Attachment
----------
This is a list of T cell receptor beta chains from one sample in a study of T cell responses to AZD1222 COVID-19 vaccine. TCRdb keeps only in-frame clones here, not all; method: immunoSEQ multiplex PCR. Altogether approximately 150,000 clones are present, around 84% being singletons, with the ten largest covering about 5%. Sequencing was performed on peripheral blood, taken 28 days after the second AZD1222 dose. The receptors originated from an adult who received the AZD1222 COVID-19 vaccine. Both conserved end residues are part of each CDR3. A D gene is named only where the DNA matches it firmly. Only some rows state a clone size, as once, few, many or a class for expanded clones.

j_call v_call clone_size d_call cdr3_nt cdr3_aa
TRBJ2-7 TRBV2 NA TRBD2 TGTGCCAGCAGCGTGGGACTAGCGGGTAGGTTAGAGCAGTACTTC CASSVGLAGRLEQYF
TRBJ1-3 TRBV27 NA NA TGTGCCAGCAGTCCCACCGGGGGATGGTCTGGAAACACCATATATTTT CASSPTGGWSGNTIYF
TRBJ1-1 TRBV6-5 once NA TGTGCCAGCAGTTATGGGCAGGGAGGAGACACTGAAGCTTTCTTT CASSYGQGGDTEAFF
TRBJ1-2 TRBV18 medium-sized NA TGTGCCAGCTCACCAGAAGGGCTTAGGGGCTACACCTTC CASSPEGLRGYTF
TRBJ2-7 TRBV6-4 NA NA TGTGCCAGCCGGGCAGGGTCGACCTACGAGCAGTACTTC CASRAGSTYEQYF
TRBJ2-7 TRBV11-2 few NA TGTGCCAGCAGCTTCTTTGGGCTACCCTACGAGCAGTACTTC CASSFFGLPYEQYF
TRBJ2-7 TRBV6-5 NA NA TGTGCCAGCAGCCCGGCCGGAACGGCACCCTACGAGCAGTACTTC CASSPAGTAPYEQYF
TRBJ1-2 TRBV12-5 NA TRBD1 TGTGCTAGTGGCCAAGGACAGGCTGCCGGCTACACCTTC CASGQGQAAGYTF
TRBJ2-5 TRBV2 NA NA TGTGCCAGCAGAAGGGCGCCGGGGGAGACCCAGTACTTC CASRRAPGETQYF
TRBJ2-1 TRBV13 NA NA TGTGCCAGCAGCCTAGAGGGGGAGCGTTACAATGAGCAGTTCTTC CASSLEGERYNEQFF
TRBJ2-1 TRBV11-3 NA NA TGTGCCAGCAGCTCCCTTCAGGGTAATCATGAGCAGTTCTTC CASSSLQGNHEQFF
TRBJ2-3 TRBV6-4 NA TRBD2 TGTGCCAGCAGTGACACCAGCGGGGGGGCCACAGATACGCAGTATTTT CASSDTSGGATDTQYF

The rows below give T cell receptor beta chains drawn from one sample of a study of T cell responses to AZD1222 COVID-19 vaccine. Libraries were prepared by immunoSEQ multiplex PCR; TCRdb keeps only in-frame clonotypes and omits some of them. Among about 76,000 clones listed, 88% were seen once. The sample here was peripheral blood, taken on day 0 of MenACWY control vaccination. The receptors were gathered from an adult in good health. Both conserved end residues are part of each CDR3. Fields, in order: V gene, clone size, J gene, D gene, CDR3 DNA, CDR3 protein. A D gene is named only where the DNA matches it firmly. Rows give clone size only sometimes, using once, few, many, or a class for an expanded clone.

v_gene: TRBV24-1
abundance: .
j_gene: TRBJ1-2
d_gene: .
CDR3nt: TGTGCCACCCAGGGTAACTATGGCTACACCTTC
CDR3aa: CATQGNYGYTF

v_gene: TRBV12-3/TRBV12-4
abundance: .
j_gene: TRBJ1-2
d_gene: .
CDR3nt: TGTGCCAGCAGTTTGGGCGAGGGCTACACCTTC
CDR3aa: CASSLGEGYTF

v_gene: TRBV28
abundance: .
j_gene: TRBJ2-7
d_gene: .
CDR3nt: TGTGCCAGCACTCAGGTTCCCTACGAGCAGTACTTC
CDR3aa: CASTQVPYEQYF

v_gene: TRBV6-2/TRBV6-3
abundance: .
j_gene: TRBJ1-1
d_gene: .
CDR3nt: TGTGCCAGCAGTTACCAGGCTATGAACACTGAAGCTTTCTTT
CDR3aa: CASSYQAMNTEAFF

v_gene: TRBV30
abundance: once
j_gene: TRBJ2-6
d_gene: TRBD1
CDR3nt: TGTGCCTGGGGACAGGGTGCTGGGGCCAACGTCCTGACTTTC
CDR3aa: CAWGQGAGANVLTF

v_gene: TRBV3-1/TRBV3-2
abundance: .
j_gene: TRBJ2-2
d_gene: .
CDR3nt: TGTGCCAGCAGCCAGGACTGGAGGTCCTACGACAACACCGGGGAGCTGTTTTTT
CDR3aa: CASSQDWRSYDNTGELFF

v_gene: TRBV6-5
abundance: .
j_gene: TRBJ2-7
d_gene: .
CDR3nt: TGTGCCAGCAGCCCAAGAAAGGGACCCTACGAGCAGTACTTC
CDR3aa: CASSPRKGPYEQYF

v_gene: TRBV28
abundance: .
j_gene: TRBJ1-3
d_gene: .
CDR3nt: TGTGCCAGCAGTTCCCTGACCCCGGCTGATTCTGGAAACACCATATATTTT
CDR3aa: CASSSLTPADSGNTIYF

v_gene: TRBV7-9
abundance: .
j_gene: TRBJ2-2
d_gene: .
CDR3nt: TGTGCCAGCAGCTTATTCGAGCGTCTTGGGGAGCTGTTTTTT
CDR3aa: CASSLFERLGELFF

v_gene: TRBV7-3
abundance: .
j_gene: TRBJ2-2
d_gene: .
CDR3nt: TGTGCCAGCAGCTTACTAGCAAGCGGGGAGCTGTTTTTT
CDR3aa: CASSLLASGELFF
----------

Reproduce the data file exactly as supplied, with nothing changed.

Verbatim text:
This is a list of T cell receptor beta chains from one sample in a study of T cell responses to AZD1222 COVID-19 vaccine. TCRdb keeps only in-frame clones here, not all; method: immunoSEQ multiplex PCR. Altogether approximately 150,000 clones are present, around 84% being singletons, with the ten largest covering about 5%. Sequencing was performed on peripheral blood, taken 28 days after the second AZD1222 dose. The receptors originated from an adult who received the AZD1222 COVID-19 vaccine. Both conserved end residues are part of each CDR3. A D gene is named only where the DNA matches it firmly. Only some rows state a clone size, as once, few, many or a class for expanded clones.

j_call v_call clone_size d_call cdr3_nt cdr3_aa
TRBJ2-7 TRBV2 NA TRBD2 TGTGCCAGCAGCGTGGGACTAGCGGGTAGGTTAGAGCAGTACTTC CASSVGLAGRLEQYF
TRBJ1-3 TRBV27 NA NA TGTGCCAGCAGTCCCACCGGGGGATGGTCTGGAAACACCATATATTTT CASSPTGGWSGNTIYF
TRBJ1-1 TRBV6-5 once NA TGTGCCAGCAGTTATGGGCAGGGAGGAGACACTGAAGCTTTCTTT CASSYGQGGDTEAFF
TRBJ1-2 TRBV18 medium-sized NA TGTGCCAGCTCACCAGAAGGGCTTAGGGGCTACACCTTC CASSPEGLRGYTF
TRBJ2-7 TRBV6-4 NA NA TGTGCCAGCCGGGCAGGGTCGACCTACGAGCAGTACTTC CASRAGSTYEQYF
TRBJ2-7 TRBV11-2 few NA TGTGCCAGCAGCTTCTTTGGGCTACCCTACGAGCAGTACTTC CASSFFGLPYEQYF
TRBJ2-7 TRBV6-5 NA NA TGTGCCAGCAGCCCGGCCGGAACGGCACCCTACGAGCAGTACTTC CASSPAGTAPYEQYF
TRBJ1-2 TRBV12-5 NA TRBD1 TGTGCTAGTGGCCAAGGACAGGCTGCCGGCTACACCTTC CASGQGQAAGYTF
TRBJ2-5 TRBV2 NA NA TGTGCCAGCAGAAGGGCGCCGGGGGAGACCCAGTACTTC CASRRAPGETQYF
TRBJ2-1 TRBV13 NA NA TGTGCCAGCAGCCTAGAGGGGGAGCGTTACAATGAGCAGTTCTTC CASSLEGERYNEQFF
TRBJ2-1 TRBV11-3 NA NA TGTGCCAGCAGCTCCCTTCAGGGTAATCATGAGCAGTTCTTC CASSSLQGNHEQFF
TRBJ2-3 TRBV6-4 NA TRBD2 TGTGCCAGCAGTGACACCAGCGGGGGGGCCACAGATACGCAGTATTTT CASSDTSGGATDTQYF

The rows below give T cell receptor beta chains drawn from one sample of a study of T cell responses to AZD1222 COVID-19 vaccine. Libraries were prepared by immunoSEQ multiplex PCR; TCRdb keeps only in-frame clonotypes and omits some of them. Among about 76,000 clones listed, 88% were seen once. The sample here was peripheral blood, taken on day 0 of MenACWY control vaccination. The receptors were gathered from an adult in good health. Both conserved end residues are part of each CDR3. Fields, in order: V gene, clone size, J gene, D gene, CDR3 DNA, CDR3 protein. A D gene is named only where the DNA matches it firmly. Rows give clone size only sometimes, using once, few, many, or a class for an expanded clone.

v_gene: TRBV24-1
abundance: .
j_gene: TRBJ1-2
d_gene: .
CDR3nt: TGTGCCACCCAGGGTAACTATGGCTACACCTTC
CDR3aa: CATQGNYGYTF

v_gene: TRBV12-3/TRBV12-4
abundance: .
j_gene: TRBJ1-2
d_gene: .
CDR3nt: TGTGCCAGCAGTTTGGGCGAGGGCTACACCTTC
CDR3aa: CASSLGEGYTF

v_gene: TRBV28
abundance: .
j_gene: TRBJ2-7
d_gene: .
CDR3nt: TGTGCCAGCACTCAGGTTCCCTACGAGCAGTACTTC
CDR3aa: CASTQVPYEQYF

v_gene: TRBV6-2/TRBV6-3
abundance: .
j_gene: TRBJ1-1
d_gene: .
CDR3nt: TGTGCCAGCAGTTACCAGGCTATGAACACTGAAGCTTTCTTT
CDR3aa: CASSYQAMNTEAFF

v_gene: TRBV30
abundance: once
j_gene: TRBJ2-6
d_gene: TRBD1
CDR3nt: TGTGCCTGGGGACAGGGTGCTGGGGCCAACGTCCTGACTTTC
CDR3aa: CAWGQGAGANVLTF

v_gene: TRBV3-1/TRBV3-2
abundance: .
j_gene: TRBJ2-2
d_gene: .
CDR3nt: TGTGCCAGCAGCCAGGACTGGAGGTCCTACGACAACACCGGGGAGCTGTTTTTT
CDR3aa: CASSQDWRSYDNTGELFF

v_gene: TRBV6-5
abundance: .
j_gene: TRBJ2-7
d_gene: .
CDR3nt: TGTGCCAGCAGCCCAAGAAAGGGACCCTACGAGCAGTACTTC
CDR3aa: CASSPRKGPYEQYF

v_gene: TRBV28
abundance: .
j_gene: TRBJ1-3
d_gene: .
CDR3nt: TGTGCCAGCAGTTCCCTGACCCCGGCTGATTCTGGAAACACCATATATTTT
CDR3aa: CASSSLTPADSGNTIYF

v_gene: TRBV7-9
abundance: .
j_gene: TRBJ2-2
d_gene: .
CDR3nt: TGTGCCAGCAGCTTATTCGAGCGTCTTGGGGAGCTGTTTTTT
CDR3aa: CASSLFERLGELFF

v_gene: TRBV7-3
abundance: .
j_gene: TRBJ2-2
d_gene: .
CDR3nt: TGTGCCAGCAGCTTACTAGCAAGCGGGGAGCTGTTTTTT
CDR3aa: CASSLLASGELFF